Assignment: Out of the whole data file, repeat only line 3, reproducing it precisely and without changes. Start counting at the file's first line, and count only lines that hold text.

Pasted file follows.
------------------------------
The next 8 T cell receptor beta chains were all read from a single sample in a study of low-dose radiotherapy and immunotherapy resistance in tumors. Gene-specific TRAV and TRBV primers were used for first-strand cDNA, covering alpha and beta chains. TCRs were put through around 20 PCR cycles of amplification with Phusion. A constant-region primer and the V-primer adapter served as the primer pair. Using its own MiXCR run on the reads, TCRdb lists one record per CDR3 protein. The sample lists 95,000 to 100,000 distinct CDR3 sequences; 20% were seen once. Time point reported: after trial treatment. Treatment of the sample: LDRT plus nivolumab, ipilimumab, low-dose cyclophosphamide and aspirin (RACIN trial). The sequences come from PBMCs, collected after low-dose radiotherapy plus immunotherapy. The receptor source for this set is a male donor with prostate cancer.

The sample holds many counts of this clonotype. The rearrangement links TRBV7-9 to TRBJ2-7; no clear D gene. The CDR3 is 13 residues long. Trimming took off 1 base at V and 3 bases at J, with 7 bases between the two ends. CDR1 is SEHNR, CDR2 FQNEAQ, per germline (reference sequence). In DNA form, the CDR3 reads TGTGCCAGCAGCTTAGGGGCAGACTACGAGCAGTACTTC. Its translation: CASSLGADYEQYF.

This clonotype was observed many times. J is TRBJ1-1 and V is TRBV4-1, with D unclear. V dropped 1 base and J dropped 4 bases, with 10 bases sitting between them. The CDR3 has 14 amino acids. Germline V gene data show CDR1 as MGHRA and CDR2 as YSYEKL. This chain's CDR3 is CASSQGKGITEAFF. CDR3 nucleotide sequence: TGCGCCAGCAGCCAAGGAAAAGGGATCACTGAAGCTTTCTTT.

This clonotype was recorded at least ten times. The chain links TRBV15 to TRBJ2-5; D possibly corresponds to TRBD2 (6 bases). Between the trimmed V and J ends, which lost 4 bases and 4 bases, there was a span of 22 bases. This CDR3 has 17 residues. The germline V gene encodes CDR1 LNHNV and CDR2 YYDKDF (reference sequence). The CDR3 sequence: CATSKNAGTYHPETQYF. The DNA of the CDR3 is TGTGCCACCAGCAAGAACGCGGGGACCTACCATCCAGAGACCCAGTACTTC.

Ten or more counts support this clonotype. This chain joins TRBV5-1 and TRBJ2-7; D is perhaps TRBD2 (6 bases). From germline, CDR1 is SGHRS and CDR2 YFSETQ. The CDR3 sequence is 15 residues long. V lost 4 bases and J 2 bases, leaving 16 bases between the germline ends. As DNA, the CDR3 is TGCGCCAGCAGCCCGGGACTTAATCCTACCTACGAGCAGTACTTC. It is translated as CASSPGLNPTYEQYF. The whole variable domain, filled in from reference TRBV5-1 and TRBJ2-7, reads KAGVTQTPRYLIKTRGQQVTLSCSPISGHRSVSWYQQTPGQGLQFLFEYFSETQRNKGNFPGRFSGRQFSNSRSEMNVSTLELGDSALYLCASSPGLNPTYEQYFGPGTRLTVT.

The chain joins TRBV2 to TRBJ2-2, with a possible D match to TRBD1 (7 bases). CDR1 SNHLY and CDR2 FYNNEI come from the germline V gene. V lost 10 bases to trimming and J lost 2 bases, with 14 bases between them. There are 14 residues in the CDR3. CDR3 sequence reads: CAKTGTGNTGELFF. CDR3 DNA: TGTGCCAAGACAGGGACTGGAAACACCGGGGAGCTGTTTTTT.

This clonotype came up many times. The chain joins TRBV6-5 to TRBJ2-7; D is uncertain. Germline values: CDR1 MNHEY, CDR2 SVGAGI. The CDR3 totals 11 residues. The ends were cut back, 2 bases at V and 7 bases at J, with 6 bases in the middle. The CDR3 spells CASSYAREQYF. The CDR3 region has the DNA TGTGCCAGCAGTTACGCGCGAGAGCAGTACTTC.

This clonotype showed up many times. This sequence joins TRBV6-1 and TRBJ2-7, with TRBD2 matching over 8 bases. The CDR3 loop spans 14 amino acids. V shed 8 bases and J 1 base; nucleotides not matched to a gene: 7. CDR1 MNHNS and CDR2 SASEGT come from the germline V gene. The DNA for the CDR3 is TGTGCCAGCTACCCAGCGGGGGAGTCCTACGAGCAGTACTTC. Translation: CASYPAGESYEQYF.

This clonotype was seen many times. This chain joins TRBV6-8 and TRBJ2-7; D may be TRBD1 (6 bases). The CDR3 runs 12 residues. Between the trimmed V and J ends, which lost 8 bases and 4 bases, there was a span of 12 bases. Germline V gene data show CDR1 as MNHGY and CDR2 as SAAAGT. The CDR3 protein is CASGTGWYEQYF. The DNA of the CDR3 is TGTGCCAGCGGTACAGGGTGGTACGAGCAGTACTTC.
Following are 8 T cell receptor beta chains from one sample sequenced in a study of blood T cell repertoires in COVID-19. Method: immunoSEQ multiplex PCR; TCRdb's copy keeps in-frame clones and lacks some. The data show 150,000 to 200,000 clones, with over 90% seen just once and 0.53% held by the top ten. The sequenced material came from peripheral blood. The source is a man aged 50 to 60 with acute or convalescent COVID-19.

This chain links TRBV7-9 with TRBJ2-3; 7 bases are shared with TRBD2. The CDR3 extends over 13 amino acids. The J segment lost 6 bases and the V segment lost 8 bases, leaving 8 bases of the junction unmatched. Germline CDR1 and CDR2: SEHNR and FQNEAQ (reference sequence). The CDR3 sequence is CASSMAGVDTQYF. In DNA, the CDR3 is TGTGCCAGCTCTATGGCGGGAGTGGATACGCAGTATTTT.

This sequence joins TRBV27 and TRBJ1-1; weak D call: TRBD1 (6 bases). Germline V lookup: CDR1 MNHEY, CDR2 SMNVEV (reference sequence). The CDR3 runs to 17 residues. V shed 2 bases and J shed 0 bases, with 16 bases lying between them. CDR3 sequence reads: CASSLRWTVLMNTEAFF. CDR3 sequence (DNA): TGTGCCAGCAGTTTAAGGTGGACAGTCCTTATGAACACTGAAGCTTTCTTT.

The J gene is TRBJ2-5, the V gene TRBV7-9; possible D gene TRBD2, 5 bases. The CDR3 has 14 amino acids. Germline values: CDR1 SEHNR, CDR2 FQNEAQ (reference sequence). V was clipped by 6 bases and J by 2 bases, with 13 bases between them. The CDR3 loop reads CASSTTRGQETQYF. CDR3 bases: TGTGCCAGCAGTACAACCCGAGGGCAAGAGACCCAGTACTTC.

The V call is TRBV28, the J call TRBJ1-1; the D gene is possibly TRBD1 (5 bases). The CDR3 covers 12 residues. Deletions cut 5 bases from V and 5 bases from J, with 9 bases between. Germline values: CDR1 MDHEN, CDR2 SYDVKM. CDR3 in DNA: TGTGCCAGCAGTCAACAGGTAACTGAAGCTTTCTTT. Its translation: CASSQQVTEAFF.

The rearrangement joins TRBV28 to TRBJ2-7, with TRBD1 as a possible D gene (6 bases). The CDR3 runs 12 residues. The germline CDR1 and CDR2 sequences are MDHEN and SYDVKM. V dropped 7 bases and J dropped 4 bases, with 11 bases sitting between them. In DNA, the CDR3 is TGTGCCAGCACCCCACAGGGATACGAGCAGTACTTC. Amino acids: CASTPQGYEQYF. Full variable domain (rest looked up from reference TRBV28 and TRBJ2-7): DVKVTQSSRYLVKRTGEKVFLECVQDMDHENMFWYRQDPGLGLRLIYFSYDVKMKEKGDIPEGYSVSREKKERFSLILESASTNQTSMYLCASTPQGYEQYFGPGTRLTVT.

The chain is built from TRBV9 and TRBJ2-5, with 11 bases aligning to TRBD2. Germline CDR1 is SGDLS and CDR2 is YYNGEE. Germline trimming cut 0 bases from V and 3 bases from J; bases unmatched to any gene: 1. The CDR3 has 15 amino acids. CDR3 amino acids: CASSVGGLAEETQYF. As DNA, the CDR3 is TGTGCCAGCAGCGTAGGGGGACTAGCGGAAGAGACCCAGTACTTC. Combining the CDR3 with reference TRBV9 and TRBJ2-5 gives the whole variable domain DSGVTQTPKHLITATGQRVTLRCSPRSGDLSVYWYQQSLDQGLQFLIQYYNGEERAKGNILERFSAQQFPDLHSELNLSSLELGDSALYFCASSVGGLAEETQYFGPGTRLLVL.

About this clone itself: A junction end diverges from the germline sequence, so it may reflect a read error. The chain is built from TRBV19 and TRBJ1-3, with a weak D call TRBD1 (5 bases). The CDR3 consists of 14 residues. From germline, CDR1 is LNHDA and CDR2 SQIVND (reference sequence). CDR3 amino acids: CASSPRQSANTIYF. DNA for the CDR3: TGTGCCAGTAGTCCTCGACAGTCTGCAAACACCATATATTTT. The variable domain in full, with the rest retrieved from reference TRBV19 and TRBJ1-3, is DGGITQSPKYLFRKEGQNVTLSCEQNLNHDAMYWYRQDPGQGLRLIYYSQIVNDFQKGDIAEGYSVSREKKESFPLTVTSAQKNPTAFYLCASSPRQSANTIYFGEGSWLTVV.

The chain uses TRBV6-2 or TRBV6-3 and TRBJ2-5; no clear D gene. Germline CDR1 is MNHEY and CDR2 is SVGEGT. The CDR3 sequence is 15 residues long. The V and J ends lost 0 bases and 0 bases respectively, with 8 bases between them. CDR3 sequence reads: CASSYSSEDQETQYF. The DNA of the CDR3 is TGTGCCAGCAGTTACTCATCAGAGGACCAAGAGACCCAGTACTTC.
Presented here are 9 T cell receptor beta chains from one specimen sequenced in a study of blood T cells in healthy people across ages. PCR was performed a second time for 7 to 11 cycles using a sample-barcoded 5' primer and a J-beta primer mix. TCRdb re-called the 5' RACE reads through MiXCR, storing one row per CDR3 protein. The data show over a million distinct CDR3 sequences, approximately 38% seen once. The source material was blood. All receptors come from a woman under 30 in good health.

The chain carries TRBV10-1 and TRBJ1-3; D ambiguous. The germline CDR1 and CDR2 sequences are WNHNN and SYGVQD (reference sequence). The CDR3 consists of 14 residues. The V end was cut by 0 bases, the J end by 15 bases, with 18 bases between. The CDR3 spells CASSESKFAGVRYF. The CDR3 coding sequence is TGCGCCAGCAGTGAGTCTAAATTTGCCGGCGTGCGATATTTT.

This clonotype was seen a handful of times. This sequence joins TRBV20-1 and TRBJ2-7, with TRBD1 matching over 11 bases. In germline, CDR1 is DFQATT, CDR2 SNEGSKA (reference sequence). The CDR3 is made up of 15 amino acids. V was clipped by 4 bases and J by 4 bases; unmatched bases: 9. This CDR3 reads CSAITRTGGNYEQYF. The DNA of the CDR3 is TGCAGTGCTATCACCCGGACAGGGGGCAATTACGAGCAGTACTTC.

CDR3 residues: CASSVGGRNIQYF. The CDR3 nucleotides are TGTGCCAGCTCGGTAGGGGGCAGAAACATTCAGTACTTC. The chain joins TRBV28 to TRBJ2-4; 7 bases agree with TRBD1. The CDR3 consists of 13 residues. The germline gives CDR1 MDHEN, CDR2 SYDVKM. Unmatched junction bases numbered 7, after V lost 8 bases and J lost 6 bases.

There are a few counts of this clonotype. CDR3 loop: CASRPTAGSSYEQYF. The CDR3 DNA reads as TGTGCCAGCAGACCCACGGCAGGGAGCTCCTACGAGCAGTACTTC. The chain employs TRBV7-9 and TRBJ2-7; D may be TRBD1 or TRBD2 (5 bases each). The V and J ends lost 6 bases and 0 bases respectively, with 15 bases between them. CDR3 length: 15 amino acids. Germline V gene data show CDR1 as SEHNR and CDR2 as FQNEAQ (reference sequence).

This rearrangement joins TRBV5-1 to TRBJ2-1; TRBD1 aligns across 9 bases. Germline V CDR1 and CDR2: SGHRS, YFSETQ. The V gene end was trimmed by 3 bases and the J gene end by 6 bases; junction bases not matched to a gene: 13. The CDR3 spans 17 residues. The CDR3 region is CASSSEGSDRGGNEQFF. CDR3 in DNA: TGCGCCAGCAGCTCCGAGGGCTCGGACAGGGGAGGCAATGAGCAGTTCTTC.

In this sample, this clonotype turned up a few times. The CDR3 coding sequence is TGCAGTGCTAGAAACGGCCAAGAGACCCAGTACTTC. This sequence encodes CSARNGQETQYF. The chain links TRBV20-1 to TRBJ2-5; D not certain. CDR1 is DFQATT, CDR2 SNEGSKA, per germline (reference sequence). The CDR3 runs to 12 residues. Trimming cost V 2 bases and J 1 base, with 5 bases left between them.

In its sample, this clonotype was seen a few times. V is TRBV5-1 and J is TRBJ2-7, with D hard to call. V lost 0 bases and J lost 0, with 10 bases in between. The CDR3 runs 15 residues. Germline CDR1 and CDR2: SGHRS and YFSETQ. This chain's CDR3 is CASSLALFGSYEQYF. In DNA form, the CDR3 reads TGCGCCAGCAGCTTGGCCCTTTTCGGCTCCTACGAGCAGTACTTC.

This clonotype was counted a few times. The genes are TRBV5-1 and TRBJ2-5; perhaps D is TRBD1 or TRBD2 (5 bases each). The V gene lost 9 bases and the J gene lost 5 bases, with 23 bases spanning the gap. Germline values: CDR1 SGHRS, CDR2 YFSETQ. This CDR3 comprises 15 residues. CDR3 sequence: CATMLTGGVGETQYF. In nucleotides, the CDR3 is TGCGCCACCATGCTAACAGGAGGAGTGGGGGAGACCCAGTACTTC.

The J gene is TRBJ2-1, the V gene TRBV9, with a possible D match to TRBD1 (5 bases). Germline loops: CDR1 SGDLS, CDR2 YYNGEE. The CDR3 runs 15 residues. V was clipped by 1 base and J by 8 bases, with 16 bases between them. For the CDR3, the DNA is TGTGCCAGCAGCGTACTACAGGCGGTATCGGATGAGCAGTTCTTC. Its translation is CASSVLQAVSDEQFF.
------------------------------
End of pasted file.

This clonotype was observed many times. J is TRBJ1-1 and V is TRBV4-1, with D unclear. V dropped 1 base and J dropped 4 bases, with 10 bases sitting between them. The CDR3 has 14 amino acids. Germline V gene data show CDR1 as MGHRA and CDR2 as YSYEKL. This chain's CDR3 is CASSQGKGITEAFF. CDR3 nucleotide sequence: TGCGCCAGCAGCCAAGGAAAAGGGATCACTGAAGCTTTCTTT.